Sustainable Shetland has been duped by the courts and the legal profession. I am a keen supporter and no criticism is intended. Congratulations are in order for their amazing fund-raising activities, but we continue to ignore the elephant in the room.
The lofty decision by the Inner House of the Court of Session about the Viking Energy windfarm suffers from the same universal, but ill-informed presumption that accompanied the St. Ninian’s Isle Treasure case and the salmon farmers’ case. The parallels with the salmon farmers’ case are striking – get the protesting party down a narrow path, fill them with the false hope of an early victory, then clobber them with a verdict that forces them, if they want to take it further, to spend even more money that they don’t have. It is an establishment tactic that worked well in the past – why change it?
There was only one question that needed to be asked – does the court have jurisdiction (authority)?
These are the incontrovertible facts as set out in my book ‘Stolen Isles’:
1. Until 2011 the question of whether Shetland is part of Scotland had never been tested in the courts.
2. In 2011 I challenged the court’s jurisdiction on the basis that Shetland is not part of Scotland.
3. There was a hearing to decide the court’s jurisdiction.
4. In spite of the fact that the court heard no proof that Shetland is part of Scotland, the sheriff decided he had jurisdiction.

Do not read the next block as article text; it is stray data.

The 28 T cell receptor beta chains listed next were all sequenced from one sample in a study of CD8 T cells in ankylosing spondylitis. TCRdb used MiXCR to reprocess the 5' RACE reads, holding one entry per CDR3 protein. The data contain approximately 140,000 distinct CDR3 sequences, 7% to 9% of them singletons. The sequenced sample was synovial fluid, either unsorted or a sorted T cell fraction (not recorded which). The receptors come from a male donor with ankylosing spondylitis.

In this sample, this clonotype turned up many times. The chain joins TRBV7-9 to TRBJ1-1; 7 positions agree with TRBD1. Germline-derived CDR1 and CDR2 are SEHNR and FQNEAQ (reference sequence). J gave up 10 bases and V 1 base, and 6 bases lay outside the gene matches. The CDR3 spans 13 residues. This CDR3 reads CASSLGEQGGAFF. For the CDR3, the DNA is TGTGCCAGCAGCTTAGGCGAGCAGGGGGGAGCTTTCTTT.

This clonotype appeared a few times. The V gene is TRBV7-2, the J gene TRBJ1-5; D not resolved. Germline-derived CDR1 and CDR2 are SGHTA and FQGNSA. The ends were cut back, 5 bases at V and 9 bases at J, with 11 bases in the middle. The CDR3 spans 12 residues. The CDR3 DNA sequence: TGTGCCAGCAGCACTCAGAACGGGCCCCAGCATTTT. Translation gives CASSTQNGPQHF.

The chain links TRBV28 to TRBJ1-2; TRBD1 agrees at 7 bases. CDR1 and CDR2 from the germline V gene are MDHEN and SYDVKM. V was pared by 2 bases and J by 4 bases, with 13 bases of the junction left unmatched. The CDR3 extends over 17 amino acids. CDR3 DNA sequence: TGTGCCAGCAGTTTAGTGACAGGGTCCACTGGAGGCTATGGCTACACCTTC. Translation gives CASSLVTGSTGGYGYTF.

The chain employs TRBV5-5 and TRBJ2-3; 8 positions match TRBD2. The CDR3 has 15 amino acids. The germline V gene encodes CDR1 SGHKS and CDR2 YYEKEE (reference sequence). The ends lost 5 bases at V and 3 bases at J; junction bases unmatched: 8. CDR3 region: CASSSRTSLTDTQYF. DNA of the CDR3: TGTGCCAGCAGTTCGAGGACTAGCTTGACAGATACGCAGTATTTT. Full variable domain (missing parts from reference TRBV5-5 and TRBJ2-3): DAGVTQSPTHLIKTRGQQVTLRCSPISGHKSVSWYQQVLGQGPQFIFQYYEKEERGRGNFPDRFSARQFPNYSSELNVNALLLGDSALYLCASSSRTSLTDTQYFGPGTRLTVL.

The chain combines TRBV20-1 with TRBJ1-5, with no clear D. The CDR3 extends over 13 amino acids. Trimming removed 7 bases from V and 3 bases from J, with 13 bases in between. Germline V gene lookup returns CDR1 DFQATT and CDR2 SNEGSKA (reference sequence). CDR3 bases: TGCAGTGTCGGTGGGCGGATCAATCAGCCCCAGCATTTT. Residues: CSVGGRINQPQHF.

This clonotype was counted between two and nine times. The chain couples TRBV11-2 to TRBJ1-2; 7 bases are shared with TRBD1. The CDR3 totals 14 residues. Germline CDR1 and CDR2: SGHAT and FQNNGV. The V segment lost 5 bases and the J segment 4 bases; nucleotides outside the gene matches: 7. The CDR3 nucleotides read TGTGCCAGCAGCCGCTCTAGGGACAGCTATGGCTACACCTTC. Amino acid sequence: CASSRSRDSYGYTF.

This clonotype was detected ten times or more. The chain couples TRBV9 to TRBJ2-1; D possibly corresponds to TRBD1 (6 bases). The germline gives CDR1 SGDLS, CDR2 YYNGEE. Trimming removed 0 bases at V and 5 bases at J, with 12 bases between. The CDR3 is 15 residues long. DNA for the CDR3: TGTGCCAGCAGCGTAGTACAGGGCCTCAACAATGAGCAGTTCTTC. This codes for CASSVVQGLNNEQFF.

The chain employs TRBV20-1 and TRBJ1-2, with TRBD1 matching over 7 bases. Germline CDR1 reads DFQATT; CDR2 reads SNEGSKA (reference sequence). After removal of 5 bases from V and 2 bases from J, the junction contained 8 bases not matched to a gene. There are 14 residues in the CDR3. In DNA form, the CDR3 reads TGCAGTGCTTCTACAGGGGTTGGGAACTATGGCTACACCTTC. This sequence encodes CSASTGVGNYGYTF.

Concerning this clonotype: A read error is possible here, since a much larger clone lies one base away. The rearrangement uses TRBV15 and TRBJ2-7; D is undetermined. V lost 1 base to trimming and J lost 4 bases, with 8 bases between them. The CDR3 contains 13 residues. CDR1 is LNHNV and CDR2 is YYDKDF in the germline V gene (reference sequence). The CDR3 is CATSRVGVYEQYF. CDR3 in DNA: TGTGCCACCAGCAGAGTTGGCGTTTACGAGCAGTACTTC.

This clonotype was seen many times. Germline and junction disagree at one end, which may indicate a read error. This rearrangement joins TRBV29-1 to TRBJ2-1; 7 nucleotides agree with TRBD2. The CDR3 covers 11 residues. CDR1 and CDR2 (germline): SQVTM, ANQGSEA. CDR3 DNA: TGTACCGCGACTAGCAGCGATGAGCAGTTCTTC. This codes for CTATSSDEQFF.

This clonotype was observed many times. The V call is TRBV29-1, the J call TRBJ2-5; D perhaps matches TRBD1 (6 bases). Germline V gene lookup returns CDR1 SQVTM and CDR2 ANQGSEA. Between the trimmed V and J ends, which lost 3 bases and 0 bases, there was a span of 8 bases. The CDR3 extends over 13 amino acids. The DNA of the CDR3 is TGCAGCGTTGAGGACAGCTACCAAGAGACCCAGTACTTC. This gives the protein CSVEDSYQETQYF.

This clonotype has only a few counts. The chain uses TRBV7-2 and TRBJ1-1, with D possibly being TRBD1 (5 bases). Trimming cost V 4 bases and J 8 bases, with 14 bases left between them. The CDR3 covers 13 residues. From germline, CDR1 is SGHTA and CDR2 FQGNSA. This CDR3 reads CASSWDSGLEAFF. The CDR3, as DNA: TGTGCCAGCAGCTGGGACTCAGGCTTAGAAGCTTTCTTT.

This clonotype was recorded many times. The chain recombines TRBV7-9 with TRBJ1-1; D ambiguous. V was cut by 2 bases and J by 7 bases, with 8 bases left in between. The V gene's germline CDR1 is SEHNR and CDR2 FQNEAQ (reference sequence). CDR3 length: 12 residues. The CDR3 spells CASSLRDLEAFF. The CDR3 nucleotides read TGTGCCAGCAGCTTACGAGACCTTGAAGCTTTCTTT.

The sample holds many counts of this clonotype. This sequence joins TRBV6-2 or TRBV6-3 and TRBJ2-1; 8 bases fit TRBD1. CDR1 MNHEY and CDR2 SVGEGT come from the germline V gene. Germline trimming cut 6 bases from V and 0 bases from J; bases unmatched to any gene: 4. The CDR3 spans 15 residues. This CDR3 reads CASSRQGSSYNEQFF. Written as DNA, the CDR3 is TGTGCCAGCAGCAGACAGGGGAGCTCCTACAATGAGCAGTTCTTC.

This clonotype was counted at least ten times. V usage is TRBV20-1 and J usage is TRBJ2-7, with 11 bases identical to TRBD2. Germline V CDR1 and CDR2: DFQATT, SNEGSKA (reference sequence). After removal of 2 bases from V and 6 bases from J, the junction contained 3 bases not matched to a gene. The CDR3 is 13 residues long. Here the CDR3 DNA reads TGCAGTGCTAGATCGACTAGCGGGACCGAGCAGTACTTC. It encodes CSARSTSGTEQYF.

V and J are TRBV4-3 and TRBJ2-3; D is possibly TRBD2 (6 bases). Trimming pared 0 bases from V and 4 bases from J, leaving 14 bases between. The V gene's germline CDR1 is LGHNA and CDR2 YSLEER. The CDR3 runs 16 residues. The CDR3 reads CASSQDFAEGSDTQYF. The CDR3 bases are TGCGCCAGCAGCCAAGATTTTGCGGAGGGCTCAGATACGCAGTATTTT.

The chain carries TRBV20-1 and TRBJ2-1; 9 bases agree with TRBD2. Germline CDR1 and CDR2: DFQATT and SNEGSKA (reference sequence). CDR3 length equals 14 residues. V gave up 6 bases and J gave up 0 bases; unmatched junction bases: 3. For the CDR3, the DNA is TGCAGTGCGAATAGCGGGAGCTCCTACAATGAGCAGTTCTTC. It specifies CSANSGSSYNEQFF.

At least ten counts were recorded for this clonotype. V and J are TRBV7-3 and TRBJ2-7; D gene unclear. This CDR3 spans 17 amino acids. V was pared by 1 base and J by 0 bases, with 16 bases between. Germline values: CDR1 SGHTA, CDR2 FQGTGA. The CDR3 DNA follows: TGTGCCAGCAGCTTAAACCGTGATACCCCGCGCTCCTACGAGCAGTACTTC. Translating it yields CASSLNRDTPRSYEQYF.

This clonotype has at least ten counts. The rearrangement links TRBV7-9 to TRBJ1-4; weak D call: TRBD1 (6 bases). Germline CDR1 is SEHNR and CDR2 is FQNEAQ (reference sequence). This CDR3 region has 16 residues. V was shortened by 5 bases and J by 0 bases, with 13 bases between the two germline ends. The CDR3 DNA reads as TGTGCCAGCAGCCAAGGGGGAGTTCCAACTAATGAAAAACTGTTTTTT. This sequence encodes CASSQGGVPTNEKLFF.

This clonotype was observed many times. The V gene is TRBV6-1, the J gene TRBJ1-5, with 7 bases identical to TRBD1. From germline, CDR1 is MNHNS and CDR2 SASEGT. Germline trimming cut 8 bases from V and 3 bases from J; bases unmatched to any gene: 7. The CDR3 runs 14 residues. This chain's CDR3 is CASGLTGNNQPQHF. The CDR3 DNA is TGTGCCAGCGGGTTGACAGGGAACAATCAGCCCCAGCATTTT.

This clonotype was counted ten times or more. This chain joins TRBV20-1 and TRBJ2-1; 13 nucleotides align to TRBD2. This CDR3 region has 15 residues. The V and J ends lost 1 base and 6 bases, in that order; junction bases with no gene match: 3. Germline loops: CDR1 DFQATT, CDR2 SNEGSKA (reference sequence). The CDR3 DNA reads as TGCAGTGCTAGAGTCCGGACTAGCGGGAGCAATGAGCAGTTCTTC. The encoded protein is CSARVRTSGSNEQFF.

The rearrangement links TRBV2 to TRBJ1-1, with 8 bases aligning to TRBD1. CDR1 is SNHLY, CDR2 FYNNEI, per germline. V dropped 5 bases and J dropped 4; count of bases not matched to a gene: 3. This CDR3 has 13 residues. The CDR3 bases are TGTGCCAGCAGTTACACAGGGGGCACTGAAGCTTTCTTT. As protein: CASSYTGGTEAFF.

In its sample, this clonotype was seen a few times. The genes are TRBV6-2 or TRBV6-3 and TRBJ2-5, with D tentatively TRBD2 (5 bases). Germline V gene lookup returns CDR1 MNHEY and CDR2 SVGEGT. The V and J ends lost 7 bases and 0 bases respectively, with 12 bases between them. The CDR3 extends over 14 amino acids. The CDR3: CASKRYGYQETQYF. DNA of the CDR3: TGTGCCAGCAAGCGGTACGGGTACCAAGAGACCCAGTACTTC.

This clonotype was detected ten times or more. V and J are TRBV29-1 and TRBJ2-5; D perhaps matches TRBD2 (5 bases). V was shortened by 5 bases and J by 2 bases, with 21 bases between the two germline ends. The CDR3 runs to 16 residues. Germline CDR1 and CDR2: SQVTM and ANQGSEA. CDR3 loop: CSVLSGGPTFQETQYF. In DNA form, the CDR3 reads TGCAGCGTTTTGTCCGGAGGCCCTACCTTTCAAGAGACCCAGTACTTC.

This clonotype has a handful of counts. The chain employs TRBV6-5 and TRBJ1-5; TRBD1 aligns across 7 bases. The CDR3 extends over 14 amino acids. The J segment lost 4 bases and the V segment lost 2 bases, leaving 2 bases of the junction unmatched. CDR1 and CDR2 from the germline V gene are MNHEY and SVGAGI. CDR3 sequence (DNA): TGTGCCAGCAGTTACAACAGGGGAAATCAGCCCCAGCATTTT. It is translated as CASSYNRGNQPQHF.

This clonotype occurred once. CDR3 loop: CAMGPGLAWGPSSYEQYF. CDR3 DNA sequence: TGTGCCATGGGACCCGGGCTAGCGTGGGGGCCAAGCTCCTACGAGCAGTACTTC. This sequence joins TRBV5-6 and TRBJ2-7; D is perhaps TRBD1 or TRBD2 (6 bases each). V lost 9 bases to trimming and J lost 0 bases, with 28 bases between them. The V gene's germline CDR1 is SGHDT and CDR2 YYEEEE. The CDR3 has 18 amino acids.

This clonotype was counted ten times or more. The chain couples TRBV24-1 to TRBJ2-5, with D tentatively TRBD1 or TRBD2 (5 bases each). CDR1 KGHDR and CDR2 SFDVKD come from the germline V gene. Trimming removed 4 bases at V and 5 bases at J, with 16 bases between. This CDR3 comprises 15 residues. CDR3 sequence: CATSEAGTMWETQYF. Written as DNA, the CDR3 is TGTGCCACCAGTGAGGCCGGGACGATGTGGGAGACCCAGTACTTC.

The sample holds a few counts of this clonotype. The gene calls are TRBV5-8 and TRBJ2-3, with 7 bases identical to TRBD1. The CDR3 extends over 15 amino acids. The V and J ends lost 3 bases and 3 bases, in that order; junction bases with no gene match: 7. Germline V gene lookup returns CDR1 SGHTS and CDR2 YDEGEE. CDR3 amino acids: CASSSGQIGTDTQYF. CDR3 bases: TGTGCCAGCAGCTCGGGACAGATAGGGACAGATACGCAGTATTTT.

5. The sheriff’s decision was supported at appeal by four law lords.
6. In the absence of proof, the decision of the sheriff and its support by the law lords are null and void – it is as if they never existed.
7. No court has ever been shown proof that Shetland is part of Scotland.
8. Without that proof, all court decisions concerning Shetland are null and void.
The Scottish government did not have the authority to grant the Viking Energy application in the first place. Lady Clark of Calton had no authority to pronounce on the case in 2012 and Lord Gill et. al. had no authority to consider the case in 2014. In the absence of jurisdiction their decisions are null and void.
The simple question that needed to be asked, that would have stopped the case in its tracks was “What proof is there that Shetland is part of Scotland?” The facts are now in the open and there is no excuse for not asking the question.
Of course, that question could not justify the massive legal costs and would not be in the interests of the law firms to ask. Why allow a simple question to get in the way of a fat fee? However, all is not lost. In law, it is never too late to challenge a void judgement – never too late to challenge jurisdiction. The cost of doing that will be far less than going to the Supreme Court and is not a course willingly offered by the legal establishment (can’t rock the boat old boy!).
The ability of the establishment to close ranks is being ever more tested. Their nasty secrets are being revealed and they are losing their credibility. The days are numbered when they could convince us that what is best for them is best for us and that their members must be protected at all cost. It is only our blind compliance that enables it to continue.
Like Sustainable Shetland, we can continue being duped into the notion that Shetland is part of Scotland if we wish. The UK and Scotland will certainly encourage us to do so because it is in both their interests. If we want to work on fact, not ill-informed presumption, we need to wake up to the difficult fact that neither Scotland, nor the UK has any legitimate authority here. Unquestionably they exercise power, but that is backed, not by law, but by naked force. Is that what we want, or should expect?